After departing gracefully from the Europa League last Thursday following the drawn second leg against Olympiakos; Burnley fans made their way to Turf Moor yesterday hoping for a “Brexit Dividend” in the form of a win over a Manchester United team said to be in turmoil after back-to-back defeats.
Sadly, Burnley instead suffered a “cliff-edge Brexit” as United, garnered their considerable resources to inflict a 2-0 defeat on the Clarets courtesy of two Romelu Lukaku goals in the first half.
Both goals were indeed further evidence of where Burnley’s problems have lain during this early part of the season. Firstly, Lukaku was allowed time and space in the penalty area to head powerfully past Joe Hart; then on the stroke of half time, he seized on hesitancy and indecision amongst Burnley’s defenders to prod home his and United’s second.
Those who suggested that this was a good time for Burnley to be playing United were always going to be proved wrong. United simply do not lose three games in a row and they possess more than enough talent, stubbornness and professional pride amongst their squad to circle the wagons, repel criticism and prove their point.
Mercifully, Burnley did not wilt in the second half, and some slender green shoots of optimism can be gleaned from the fact that Burnley did at least give it a good go.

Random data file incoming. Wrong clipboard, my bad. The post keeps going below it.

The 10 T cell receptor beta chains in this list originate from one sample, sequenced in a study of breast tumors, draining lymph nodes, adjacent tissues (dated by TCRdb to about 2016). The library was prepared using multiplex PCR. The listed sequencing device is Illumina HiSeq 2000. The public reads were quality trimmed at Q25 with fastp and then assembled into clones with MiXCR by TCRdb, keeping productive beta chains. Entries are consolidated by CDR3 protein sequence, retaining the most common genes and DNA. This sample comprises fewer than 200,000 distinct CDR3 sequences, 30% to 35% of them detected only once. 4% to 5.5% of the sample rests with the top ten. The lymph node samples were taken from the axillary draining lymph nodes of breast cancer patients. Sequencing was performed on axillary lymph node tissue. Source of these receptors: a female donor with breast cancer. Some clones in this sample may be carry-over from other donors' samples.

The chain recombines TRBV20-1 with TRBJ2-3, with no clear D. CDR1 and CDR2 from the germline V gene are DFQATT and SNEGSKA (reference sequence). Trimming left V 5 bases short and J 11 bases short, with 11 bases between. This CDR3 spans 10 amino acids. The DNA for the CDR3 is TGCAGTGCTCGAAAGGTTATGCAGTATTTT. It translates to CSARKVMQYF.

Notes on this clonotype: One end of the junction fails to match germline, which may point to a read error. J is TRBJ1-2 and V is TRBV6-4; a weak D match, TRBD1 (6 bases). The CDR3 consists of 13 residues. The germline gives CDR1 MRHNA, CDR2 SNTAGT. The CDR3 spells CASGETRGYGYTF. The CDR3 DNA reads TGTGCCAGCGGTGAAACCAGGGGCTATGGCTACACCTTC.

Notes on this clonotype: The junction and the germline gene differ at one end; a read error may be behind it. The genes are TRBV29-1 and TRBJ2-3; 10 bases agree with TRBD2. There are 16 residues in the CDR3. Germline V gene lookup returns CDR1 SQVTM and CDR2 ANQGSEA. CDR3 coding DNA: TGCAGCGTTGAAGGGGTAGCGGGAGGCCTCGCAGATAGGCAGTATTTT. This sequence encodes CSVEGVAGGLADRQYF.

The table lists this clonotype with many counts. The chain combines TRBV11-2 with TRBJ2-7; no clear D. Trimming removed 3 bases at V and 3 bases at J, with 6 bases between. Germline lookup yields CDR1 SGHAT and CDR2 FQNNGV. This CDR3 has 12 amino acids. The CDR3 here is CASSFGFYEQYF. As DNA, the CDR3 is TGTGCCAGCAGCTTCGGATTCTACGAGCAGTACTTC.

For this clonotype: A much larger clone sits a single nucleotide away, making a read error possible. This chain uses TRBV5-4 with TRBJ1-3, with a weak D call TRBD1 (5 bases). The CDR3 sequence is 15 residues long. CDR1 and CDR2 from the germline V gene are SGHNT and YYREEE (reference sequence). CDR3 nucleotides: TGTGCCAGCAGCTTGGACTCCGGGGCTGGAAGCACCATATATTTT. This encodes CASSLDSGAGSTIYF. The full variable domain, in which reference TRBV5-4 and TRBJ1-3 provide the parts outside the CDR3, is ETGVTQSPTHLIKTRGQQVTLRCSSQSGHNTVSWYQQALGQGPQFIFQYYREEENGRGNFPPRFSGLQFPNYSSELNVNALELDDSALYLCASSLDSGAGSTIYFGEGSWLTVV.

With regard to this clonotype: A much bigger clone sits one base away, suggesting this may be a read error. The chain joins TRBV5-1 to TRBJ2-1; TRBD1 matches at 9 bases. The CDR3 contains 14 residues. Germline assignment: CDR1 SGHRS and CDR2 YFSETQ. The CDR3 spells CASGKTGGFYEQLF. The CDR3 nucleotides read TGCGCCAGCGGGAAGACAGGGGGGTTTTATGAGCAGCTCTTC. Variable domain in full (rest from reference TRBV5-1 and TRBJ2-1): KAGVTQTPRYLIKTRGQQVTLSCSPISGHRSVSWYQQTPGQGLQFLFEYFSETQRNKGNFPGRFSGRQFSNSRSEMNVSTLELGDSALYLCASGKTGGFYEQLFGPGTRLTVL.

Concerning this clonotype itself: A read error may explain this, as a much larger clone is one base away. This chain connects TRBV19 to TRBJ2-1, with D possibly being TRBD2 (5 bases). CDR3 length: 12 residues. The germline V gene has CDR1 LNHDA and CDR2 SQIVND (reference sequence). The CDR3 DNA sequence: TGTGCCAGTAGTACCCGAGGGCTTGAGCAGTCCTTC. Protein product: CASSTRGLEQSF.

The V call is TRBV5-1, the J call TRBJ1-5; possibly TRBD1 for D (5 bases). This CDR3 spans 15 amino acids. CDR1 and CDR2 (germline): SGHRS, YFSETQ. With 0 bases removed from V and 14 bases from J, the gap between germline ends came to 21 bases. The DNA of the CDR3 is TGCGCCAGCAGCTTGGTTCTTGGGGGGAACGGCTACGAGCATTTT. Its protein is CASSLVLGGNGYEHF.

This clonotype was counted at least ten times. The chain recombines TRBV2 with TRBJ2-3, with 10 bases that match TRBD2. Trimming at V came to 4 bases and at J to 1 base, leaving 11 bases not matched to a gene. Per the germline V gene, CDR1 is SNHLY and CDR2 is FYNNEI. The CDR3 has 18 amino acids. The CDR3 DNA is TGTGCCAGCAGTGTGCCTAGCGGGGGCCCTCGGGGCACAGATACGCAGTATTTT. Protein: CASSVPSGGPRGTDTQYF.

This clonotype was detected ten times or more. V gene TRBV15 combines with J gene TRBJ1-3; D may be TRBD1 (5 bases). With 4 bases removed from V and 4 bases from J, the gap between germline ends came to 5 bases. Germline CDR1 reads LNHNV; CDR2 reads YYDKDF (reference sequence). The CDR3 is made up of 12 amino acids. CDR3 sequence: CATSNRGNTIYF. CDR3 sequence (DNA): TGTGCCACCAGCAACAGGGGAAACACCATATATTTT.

Joe Hart’s save from Paul Pogba’s ludicrous ambling approach and weak spot-kick was a particular highlight and had Burnley been able to take immediate advantage of Marcus Rashford’s red card, then there might have been a stirring climax to the game.
As it was, United were able to re-group and retreat into their bunker; a couple of headers which David de Gea was able to drop on comfortably and a late one from Vydra which he put over the bar, were all Burnley could summon by way of a goal threat, despite their considerable endeavours.
The international break now allows the Clarets a chance to hit the reset button; to spend some meaningful time on the training ground, ironing out the wrinkles and repairing the faults that have become evident in their play this season.
A re-alignment of the defence is called for, as Burnley are leaking too many goals and if the defence isn’t functioning, they are not a team who are likely to come out on top of a goal-fest.
Further forward, more imagination and creativity is called for; the strikers need to make more searching runs and the midfield need to recognise those runs and deliver the appropriate passes.
The next four games offer Burnley an opportunity to get their season rolling; Wolves and Cardiff away and Bournemouth and Huddersfield at home. They won’t be easy, but they must surely be looked upon as winnable.
Finally a word about the Europa League campaign; I cannot and will not subscribe to the view that their departure before the group stages of this torturously drawn out competition is some sort of blessing.
Clarets fans have waited half a century to see their team in European competition and for my money that means more than a mid-table tenure in the Premier League.
Should their European excursion come at the cost of relegation, then so be it. Burnley would be back in the Premier League sooner than they would be back in Europe.
Written by Clarets Mad guest writer, Dave Thornley.